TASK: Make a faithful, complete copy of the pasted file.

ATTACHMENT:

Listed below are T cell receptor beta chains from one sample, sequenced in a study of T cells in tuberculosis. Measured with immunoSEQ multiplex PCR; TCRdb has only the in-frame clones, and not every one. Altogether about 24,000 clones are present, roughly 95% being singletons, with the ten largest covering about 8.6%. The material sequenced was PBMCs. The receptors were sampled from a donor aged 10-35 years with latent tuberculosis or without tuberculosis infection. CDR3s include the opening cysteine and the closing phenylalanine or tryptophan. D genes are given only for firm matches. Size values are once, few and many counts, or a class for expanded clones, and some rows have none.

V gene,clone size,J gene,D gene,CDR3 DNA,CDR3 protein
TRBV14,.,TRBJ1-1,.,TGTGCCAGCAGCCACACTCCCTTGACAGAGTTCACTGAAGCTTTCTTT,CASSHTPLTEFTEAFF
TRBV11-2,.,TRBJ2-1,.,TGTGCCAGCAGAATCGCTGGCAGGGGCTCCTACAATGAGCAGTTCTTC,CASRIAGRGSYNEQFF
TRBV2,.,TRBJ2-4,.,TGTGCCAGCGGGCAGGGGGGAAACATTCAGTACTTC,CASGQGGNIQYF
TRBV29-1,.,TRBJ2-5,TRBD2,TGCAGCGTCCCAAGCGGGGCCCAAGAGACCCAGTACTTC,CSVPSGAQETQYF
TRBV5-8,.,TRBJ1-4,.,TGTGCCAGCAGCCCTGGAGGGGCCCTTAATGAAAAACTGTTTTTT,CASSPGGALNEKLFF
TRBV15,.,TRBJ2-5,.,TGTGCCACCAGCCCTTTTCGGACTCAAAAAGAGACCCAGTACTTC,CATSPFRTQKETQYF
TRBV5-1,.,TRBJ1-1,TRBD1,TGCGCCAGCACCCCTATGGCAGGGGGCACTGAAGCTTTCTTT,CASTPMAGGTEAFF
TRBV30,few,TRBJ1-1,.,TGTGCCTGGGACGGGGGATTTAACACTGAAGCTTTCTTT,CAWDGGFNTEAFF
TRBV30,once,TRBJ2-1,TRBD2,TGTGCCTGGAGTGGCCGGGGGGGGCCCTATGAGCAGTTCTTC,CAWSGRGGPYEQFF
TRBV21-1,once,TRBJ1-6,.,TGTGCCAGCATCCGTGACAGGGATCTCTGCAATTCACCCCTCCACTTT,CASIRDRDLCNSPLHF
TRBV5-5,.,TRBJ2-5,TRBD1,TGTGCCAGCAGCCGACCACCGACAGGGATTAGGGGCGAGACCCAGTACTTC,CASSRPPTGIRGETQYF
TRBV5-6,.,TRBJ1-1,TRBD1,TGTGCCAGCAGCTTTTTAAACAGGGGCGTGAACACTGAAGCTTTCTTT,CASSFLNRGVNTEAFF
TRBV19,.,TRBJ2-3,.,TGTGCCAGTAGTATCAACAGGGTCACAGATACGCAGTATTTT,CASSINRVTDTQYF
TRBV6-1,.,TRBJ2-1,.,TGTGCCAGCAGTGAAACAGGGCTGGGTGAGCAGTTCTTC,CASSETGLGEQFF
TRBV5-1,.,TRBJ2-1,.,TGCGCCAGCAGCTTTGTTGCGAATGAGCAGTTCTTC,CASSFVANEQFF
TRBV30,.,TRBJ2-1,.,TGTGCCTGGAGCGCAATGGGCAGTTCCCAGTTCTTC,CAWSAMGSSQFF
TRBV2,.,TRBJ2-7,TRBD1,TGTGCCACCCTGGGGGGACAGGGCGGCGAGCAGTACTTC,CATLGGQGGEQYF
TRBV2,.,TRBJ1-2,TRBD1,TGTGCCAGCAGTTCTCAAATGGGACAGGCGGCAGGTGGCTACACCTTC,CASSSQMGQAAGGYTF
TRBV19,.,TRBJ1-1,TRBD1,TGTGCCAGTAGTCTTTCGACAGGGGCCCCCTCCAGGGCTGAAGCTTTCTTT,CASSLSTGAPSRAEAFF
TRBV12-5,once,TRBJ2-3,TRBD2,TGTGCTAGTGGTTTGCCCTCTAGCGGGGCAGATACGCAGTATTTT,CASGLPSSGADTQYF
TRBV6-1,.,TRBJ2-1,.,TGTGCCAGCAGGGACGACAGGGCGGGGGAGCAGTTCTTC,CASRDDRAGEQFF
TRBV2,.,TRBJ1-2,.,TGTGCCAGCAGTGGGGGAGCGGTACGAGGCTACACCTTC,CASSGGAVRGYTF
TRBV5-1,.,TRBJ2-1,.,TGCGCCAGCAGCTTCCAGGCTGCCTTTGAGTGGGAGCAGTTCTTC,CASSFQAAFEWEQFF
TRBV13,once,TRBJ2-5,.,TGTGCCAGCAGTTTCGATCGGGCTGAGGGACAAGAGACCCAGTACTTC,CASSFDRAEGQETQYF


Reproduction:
Listed below are T cell receptor beta chains from one sample, sequenced in a study of T cells in tuberculosis. Measured with immunoSEQ multiplex PCR; TCRdb has only the in-frame clones, and not every one. Altogether about 24,000 clones are present, roughly 95% being singletons, with the ten largest covering about 8.6%. The material sequenced was PBMCs. The receptors were sampled from a donor aged 10-35 years with latent tuberculosis or without tuberculosis infection. CDR3s include the opening cysteine and the closing phenylalanine or tryptophan. D genes are given only for firm matches. Size values are once, few and many counts, or a class for expanded clones, and some rows have none.

V gene,clone size,J gene,D gene,CDR3 DNA,CDR3 protein
TRBV14,.,TRBJ1-1,.,TGTGCCAGCAGCCACACTCCCTTGACAGAGTTCACTGAAGCTTTCTTT,CASSHTPLTEFTEAFF
TRBV11-2,.,TRBJ2-1,.,TGTGCCAGCAGAATCGCTGGCAGGGGCTCCTACAATGAGCAGTTCTTC,CASRIAGRGSYNEQFF
TRBV2,.,TRBJ2-4,.,TGTGCCAGCGGGCAGGGGGGAAACATTCAGTACTTC,CASGQGGNIQYF
TRBV29-1,.,TRBJ2-5,TRBD2,TGCAGCGTCCCAAGCGGGGCCCAAGAGACCCAGTACTTC,CSVPSGAQETQYF
TRBV5-8,.,TRBJ1-4,.,TGTGCCAGCAGCCCTGGAGGGGCCCTTAATGAAAAACTGTTTTTT,CASSPGGALNEKLFF
TRBV15,.,TRBJ2-5,.,TGTGCCACCAGCCCTTTTCGGACTCAAAAAGAGACCCAGTACTTC,CATSPFRTQKETQYF
TRBV5-1,.,TRBJ1-1,TRBD1,TGCGCCAGCACCCCTATGGCAGGGGGCACTGAAGCTTTCTTT,CASTPMAGGTEAFF
TRBV30,few,TRBJ1-1,.,TGTGCCTGGGACGGGGGATTTAACACTGAAGCTTTCTTT,CAWDGGFNTEAFF
TRBV30,once,TRBJ2-1,TRBD2,TGTGCCTGGAGTGGCCGGGGGGGGCCCTATGAGCAGTTCTTC,CAWSGRGGPYEQFF
TRBV21-1,once,TRBJ1-6,.,TGTGCCAGCATCCGTGACAGGGATCTCTGCAATTCACCCCTCCACTTT,CASIRDRDLCNSPLHF
TRBV5-5,.,TRBJ2-5,TRBD1,TGTGCCAGCAGCCGACCACCGACAGGGATTAGGGGCGAGACCCAGTACTTC,CASSRPPTGIRGETQYF
TRBV5-6,.,TRBJ1-1,TRBD1,TGTGCCAGCAGCTTTTTAAACAGGGGCGTGAACACTGAAGCTTTCTTT,CASSFLNRGVNTEAFF
TRBV19,.,TRBJ2-3,.,TGTGCCAGTAGTATCAACAGGGTCACAGATACGCAGTATTTT,CASSINRVTDTQYF
TRBV6-1,.,TRBJ2-1,.,TGTGCCAGCAGTGAAACAGGGCTGGGTGAGCAGTTCTTC,CASSETGLGEQFF
TRBV5-1,.,TRBJ2-1,.,TGCGCCAGCAGCTTTGTTGCGAATGAGCAGTTCTTC,CASSFVANEQFF
TRBV30,.,TRBJ2-1,.,TGTGCCTGGAGCGCAATGGGCAGTTCCCAGTTCTTC,CAWSAMGSSQFF
TRBV2,.,TRBJ2-7,TRBD1,TGTGCCACCCTGGGGGGACAGGGCGGCGAGCAGTACTTC,CATLGGQGGEQYF
TRBV2,.,TRBJ1-2,TRBD1,TGTGCCAGCAGTTCTCAAATGGGACAGGCGGCAGGTGGCTACACCTTC,CASSSQMGQAAGGYTF
TRBV19,.,TRBJ1-1,TRBD1,TGTGCCAGTAGTCTTTCGACAGGGGCCCCCTCCAGGGCTGAAGCTTTCTTT,CASSLSTGAPSRAEAFF
TRBV12-5,once,TRBJ2-3,TRBD2,TGTGCTAGTGGTTTGCCCTCTAGCGGGGCAGATACGCAGTATTTT,CASGLPSSGADTQYF
TRBV6-1,.,TRBJ2-1,.,TGTGCCAGCAGGGACGACAGGGCGGGGGAGCAGTTCTTC,CASRDDRAGEQFF
TRBV2,.,TRBJ1-2,.,TGTGCCAGCAGTGGGGGAGCGGTACGAGGCTACACCTTC,CASSGGAVRGYTF
TRBV5-1,.,TRBJ2-1,.,TGCGCCAGCAGCTTCCAGGCTGCCTTTGAGTGGGAGCAGTTCTTC,CASSFQAAFEWEQFF
TRBV13,once,TRBJ2-5,.,TGTGCCAGCAGTTTCGATCGGGCTGAGGGACAAGAGACCCAGTACTTC,CASSFDRAEGQETQYF